Amazon’s Day 1 thinking: eCommerce giant to retain a startup mindset?

In some of our earlier blog posts (link), we have been highlighting how startups need to start thinking and acting like a business (or small business). In a corollary to that thinking, larger tech firms are also trying to retain the essence of a ‘startup’ thinking.

Amazon, by all accounts, is a multi-billion 400-pound-gorilla in the eCommerce Space. I reviewed Amazon’s growth and reach in an earlier article of mine “What’s the big deal about $1 out of every $2 spent online in the US going to Amazon?” (link) In the article, I examined the topic building on the report in ILSR, “behind the packages on the doorstep and the inviting interface, Amazon has quietly positioned itself at the center of a growing share of our daily activities and transactions, extending its tentacles across our economy, and with it, our lives” –

  • Half of all U.S. households are subscribed to the membership program (Amazon Prime)
  • Half of all online shopping searches start directly on Amazon
  • Amazon captures nearly one in every two dollars that Americans spend online.

On the heels of that article comes Amazon CEO Jeff Bezos’ annual letter to shareholders in which he implores shareholders on the need to retain the “Day 1” thinking at Amazon. (link to shareholder report).

So, what exactly does Mr. Bezos mean by retaining the “Day 1″ thinking? He is essentially emphasizing the need to retain the startup mindset by asking “How do you keep the vitality of Day 1, even inside a large organization?.” He explains how this can be done :

  • True Customer Obsession – There are many ways to center a business. You can be competitor focused, you can be product focused, you can be technology focused, you can be business model focused, and there are more. But in my view, obsessive customer focus is by far the most protective of Day 1 vitality.
  • Staying in Day 1 requires you to experiment patiently, accept failures, plant seeds, protect saplings, and double down when you see customer delight. A customer-obsessed culture best creates the conditions where all of that can happen.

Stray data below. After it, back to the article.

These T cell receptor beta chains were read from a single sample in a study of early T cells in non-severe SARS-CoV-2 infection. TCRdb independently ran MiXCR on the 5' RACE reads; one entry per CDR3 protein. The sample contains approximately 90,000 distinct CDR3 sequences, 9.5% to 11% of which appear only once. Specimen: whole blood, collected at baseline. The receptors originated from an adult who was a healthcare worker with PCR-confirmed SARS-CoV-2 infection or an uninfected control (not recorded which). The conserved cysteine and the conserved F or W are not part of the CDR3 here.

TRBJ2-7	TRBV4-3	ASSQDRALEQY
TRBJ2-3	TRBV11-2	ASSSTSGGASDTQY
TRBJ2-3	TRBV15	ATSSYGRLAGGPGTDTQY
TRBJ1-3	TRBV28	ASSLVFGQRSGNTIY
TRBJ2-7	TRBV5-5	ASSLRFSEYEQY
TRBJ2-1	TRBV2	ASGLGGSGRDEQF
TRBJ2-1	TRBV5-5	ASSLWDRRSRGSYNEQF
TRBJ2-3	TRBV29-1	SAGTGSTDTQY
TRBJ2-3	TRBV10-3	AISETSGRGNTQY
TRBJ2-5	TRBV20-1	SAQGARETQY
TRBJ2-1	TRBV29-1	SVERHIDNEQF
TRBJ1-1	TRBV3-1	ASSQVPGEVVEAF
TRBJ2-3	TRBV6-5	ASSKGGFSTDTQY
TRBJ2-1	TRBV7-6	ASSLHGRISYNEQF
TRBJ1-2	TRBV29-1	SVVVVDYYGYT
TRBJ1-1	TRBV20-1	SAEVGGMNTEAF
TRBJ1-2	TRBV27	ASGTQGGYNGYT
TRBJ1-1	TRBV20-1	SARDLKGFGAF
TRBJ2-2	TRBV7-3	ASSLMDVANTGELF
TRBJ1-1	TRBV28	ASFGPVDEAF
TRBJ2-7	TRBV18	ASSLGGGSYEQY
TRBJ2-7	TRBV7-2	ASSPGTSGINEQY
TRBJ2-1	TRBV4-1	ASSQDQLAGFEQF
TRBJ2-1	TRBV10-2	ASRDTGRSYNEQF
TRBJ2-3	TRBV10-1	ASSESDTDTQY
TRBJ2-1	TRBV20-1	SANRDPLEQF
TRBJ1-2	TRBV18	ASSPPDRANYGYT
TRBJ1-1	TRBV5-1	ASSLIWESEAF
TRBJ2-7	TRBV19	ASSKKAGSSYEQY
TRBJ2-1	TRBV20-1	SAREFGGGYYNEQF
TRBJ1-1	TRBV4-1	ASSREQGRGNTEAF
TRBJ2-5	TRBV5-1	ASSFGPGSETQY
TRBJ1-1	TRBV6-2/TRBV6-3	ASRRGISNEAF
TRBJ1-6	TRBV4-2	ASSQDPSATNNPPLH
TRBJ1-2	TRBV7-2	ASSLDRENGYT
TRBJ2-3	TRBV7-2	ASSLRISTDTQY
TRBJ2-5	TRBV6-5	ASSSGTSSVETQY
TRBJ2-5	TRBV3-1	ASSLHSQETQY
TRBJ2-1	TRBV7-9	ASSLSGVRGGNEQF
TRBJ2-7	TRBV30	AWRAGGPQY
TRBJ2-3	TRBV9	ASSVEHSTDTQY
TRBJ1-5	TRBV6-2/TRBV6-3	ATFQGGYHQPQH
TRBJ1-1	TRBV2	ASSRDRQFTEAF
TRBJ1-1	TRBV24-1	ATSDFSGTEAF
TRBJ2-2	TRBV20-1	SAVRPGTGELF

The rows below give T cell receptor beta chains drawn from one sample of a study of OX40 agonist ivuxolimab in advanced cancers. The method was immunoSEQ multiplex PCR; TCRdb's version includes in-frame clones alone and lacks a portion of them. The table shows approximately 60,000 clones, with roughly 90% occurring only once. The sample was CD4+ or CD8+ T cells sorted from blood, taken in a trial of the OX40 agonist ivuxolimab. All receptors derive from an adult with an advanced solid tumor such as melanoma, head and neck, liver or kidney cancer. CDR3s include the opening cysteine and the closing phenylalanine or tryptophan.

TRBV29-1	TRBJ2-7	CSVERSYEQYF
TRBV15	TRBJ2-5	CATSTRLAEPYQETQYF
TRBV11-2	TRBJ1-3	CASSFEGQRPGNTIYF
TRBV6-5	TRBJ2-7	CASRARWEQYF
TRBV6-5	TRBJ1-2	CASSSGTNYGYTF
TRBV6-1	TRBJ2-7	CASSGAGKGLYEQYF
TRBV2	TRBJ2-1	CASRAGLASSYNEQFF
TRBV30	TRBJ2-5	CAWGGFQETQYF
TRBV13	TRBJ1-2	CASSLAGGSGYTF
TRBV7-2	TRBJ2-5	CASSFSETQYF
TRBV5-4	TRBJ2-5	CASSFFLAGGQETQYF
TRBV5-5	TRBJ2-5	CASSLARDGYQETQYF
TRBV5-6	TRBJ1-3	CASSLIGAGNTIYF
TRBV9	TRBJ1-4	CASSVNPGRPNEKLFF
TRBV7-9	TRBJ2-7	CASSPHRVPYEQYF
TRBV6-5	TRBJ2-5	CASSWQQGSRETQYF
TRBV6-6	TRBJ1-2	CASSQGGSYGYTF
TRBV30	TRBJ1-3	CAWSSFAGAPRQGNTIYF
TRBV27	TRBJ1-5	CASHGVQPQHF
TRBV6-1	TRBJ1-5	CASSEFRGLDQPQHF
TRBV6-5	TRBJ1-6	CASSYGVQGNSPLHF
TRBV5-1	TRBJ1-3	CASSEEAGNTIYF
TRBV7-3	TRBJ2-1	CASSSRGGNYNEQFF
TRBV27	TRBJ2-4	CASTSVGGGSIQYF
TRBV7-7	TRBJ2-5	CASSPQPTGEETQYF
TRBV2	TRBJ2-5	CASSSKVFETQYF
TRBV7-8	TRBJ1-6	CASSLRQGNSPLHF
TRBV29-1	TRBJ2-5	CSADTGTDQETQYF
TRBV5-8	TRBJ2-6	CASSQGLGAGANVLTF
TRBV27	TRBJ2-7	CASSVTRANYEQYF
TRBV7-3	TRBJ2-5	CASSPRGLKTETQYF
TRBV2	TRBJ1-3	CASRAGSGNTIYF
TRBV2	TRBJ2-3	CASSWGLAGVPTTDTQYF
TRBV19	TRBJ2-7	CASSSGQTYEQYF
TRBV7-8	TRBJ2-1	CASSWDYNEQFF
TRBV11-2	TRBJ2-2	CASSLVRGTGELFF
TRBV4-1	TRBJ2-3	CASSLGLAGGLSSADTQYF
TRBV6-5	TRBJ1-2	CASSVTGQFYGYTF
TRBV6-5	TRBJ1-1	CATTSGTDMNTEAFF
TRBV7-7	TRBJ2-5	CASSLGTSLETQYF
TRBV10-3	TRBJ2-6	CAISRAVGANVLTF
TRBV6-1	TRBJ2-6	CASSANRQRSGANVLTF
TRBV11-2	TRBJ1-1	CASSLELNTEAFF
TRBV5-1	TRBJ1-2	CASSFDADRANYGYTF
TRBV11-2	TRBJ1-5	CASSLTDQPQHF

• Resist Proxies – As companies get larger and more complex, there’s a tendency to manage to proxies. This comes in many shapes and sizes, and it’s dangerous, subtle, and very Day 2.
  • To keep the energy and dynamism of Day 1, you have to somehow make high-quality, high-velocity  Easy for start-ups and very challenging for large organizations.

Mr. Bezoz concludes his letter to shareholders by stating “As always, I attach a copy of our original 1997 letter. It remains Day 1.”

A WSJ article builds on this by stating:

“As he does every year, Mr. Bezos stressed the importance of putting customers first and keeping a startup mentality, attaching a copy of his original letter to shareholders from 1997. In his letter this year, Mr. Bezos cited the importance of focusing on customers, avoiding proxies, adopting outside trends and making fast decisions—themes he has hit on in the past.”

We will continue to watch how Amazon tries to retain a ‘startup’ mindset, and it will also be interesting to see if other larger eCommerce or tech-giants can retain and nurture the startup-DNA as they continue to grow.

Guest post by Mohan K. The author is an Enterprise Architect, technology transformation executive and digital strategist. He regularly contributes to

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